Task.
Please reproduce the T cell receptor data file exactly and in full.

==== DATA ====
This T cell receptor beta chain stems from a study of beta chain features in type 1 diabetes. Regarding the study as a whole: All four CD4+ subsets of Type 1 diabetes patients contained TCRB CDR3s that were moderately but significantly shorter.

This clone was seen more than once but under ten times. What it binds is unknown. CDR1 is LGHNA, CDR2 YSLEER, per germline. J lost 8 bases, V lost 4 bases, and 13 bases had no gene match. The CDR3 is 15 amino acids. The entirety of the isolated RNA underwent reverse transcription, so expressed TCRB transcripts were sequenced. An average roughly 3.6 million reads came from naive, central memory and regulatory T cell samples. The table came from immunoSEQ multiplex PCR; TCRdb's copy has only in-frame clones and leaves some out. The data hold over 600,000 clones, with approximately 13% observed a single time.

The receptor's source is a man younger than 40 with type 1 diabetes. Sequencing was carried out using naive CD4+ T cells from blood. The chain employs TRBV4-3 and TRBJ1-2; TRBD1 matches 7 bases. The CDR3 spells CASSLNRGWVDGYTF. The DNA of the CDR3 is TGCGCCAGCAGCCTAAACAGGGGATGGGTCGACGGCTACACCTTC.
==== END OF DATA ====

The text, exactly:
This T cell receptor beta chain stems from a study of beta chain features in type 1 diabetes. Regarding the study as a whole: All four CD4+ subsets of Type 1 diabetes patients contained TCRB CDR3s that were moderately but significantly shorter.

This clone was seen more than once but under ten times. What it binds is unknown. CDR1 is LGHNA, CDR2 YSLEER, per germline. J lost 8 bases, V lost 4 bases, and 13 bases had no gene match. The CDR3 is 15 amino acids. The entirety of the isolated RNA underwent reverse transcription, so expressed TCRB transcripts were sequenced. An average roughly 3.6 million reads came from naive, central memory and regulatory T cell samples. The table came from immunoSEQ multiplex PCR; TCRdb's copy has only in-frame clones and leaves some out. The data hold over 600,000 clones, with approximately 13% observed a single time.

The receptor's source is a man younger than 40 with type 1 diabetes. Sequencing was carried out using naive CD4+ T cells from blood. The chain employs TRBV4-3 and TRBJ1-2; TRBD1 matches 7 bases. The CDR3 spells CASSLNRGWVDGYTF. The DNA of the CDR3 is TGCGCCAGCAGCCTAAACAGGGGATGGGTCGACGGCTACACCTTC.